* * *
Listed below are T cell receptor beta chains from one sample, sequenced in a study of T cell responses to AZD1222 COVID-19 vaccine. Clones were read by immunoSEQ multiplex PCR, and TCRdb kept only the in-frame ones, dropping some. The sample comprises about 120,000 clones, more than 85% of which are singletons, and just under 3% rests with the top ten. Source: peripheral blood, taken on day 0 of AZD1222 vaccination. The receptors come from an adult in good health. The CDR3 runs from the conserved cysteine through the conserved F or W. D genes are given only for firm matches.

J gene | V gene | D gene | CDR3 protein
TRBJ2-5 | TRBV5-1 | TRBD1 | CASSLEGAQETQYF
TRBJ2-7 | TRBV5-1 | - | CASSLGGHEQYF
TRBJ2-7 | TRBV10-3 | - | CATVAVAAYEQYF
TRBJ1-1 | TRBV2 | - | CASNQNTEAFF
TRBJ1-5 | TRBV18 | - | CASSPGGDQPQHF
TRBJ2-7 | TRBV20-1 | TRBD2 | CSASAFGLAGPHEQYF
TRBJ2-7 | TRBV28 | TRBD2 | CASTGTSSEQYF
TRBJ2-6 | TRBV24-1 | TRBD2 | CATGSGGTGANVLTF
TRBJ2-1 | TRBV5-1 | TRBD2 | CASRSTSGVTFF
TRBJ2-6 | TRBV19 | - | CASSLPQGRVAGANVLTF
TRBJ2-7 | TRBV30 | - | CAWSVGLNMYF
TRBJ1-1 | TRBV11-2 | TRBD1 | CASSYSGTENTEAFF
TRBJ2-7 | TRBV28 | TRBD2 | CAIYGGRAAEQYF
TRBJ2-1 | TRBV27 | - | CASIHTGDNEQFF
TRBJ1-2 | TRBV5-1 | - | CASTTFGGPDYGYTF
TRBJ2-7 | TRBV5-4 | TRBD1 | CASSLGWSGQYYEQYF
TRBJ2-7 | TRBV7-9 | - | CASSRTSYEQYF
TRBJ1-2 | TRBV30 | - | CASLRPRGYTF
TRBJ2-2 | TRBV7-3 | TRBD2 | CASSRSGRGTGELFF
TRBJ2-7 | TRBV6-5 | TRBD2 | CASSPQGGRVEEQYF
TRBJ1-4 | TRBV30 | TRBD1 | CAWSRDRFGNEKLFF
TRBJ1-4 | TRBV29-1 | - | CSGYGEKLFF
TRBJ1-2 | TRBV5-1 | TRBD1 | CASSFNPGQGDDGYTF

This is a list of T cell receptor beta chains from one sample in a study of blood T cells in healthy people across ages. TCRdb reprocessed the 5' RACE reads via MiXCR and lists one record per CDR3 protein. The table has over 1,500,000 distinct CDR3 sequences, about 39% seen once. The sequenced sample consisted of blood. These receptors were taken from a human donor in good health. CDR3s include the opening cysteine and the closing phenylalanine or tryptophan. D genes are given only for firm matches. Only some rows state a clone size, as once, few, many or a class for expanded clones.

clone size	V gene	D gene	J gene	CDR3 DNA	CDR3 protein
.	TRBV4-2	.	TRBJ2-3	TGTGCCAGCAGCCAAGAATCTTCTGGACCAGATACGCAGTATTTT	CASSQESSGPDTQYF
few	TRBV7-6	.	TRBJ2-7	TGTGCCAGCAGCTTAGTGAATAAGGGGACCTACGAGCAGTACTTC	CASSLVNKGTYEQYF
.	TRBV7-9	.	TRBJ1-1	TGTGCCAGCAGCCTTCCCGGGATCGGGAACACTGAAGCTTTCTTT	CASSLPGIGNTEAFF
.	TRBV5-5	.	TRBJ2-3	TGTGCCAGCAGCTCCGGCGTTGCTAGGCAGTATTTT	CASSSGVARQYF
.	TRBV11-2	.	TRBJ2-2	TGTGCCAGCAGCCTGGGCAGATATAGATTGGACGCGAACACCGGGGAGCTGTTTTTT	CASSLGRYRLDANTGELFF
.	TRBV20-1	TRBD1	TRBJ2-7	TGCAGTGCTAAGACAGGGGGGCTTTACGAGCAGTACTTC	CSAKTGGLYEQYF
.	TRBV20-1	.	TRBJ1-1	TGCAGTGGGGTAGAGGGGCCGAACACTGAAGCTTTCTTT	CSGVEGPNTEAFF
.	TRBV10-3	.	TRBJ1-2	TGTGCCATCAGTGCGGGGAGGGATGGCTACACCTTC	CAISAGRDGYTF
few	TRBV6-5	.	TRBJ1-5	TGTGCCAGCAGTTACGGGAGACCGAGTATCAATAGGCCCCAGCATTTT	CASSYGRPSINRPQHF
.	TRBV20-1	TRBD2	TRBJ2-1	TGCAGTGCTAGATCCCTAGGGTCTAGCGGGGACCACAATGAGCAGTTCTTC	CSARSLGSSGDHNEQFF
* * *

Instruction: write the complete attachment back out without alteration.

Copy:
Listed below are T cell receptor beta chains from one sample, sequenced in a study of T cell responses to AZD1222 COVID-19 vaccine. Clones were read by immunoSEQ multiplex PCR, and TCRdb kept only the in-frame ones, dropping some. The sample comprises about 120,000 clones, more than 85% of which are singletons, and just under 3% rests with the top ten. Source: peripheral blood, taken on day 0 of AZD1222 vaccination. The receptors come from an adult in good health. The CDR3 runs from the conserved cysteine through the conserved F or W. D genes are given only for firm matches.

J gene | V gene | D gene | CDR3 protein
TRBJ2-5 | TRBV5-1 | TRBD1 | CASSLEGAQETQYF
TRBJ2-7 | TRBV5-1 | - | CASSLGGHEQYF
TRBJ2-7 | TRBV10-3 | - | CATVAVAAYEQYF
TRBJ1-1 | TRBV2 | - | CASNQNTEAFF
TRBJ1-5 | TRBV18 | - | CASSPGGDQPQHF
TRBJ2-7 | TRBV20-1 | TRBD2 | CSASAFGLAGPHEQYF
TRBJ2-7 | TRBV28 | TRBD2 | CASTGTSSEQYF
TRBJ2-6 | TRBV24-1 | TRBD2 | CATGSGGTGANVLTF
TRBJ2-1 | TRBV5-1 | TRBD2 | CASRSTSGVTFF
TRBJ2-6 | TRBV19 | - | CASSLPQGRVAGANVLTF
TRBJ2-7 | TRBV30 | - | CAWSVGLNMYF
TRBJ1-1 | TRBV11-2 | TRBD1 | CASSYSGTENTEAFF
TRBJ2-7 | TRBV28 | TRBD2 | CAIYGGRAAEQYF
TRBJ2-1 | TRBV27 | - | CASIHTGDNEQFF
TRBJ1-2 | TRBV5-1 | - | CASTTFGGPDYGYTF
TRBJ2-7 | TRBV5-4 | TRBD1 | CASSLGWSGQYYEQYF
TRBJ2-7 | TRBV7-9 | - | CASSRTSYEQYF
TRBJ1-2 | TRBV30 | - | CASLRPRGYTF
TRBJ2-2 | TRBV7-3 | TRBD2 | CASSRSGRGTGELFF
TRBJ2-7 | TRBV6-5 | TRBD2 | CASSPQGGRVEEQYF
TRBJ1-4 | TRBV30 | TRBD1 | CAWSRDRFGNEKLFF
TRBJ1-4 | TRBV29-1 | - | CSGYGEKLFF
TRBJ1-2 | TRBV5-1 | TRBD1 | CASSFNPGQGDDGYTF

This is a list of T cell receptor beta chains from one sample in a study of blood T cells in healthy people across ages. TCRdb reprocessed the 5' RACE reads via MiXCR and lists one record per CDR3 protein. The table has over 1,500,000 distinct CDR3 sequences, about 39% seen once. The sequenced sample consisted of blood. These receptors were taken from a human donor in good health. CDR3s include the opening cysteine and the closing phenylalanine or tryptophan. D genes are given only for firm matches. Only some rows state a clone size, as once, few, many or a class for expanded clones.

clone size	V gene	D gene	J gene	CDR3 DNA	CDR3 protein
.	TRBV4-2	.	TRBJ2-3	TGTGCCAGCAGCCAAGAATCTTCTGGACCAGATACGCAGTATTTT	CASSQESSGPDTQYF
few	TRBV7-6	.	TRBJ2-7	TGTGCCAGCAGCTTAGTGAATAAGGGGACCTACGAGCAGTACTTC	CASSLVNKGTYEQYF
.	TRBV7-9	.	TRBJ1-1	TGTGCCAGCAGCCTTCCCGGGATCGGGAACACTGAAGCTTTCTTT	CASSLPGIGNTEAFF
.	TRBV5-5	.	TRBJ2-3	TGTGCCAGCAGCTCCGGCGTTGCTAGGCAGTATTTT	CASSSGVARQYF
.	TRBV11-2	.	TRBJ2-2	TGTGCCAGCAGCCTGGGCAGATATAGATTGGACGCGAACACCGGGGAGCTGTTTTTT	CASSLGRYRLDANTGELFF
.	TRBV20-1	TRBD1	TRBJ2-7	TGCAGTGCTAAGACAGGGGGGCTTTACGAGCAGTACTTC	CSAKTGGLYEQYF
.	TRBV20-1	.	TRBJ1-1	TGCAGTGGGGTAGAGGGGCCGAACACTGAAGCTTTCTTT	CSGVEGPNTEAFF
.	TRBV10-3	.	TRBJ1-2	TGTGCCATCAGTGCGGGGAGGGATGGCTACACCTTC	CAISAGRDGYTF
few	TRBV6-5	.	TRBJ1-5	TGTGCCAGCAGTTACGGGAGACCGAGTATCAATAGGCCCCAGCATTTT	CASSYGRPSINRPQHF
.	TRBV20-1	TRBD2	TRBJ2-1	TGCAGTGCTAGATCCCTAGGGTCTAGCGGGGACCACAATGAGCAGTTCTTC	CSARSLGSSGDHNEQFF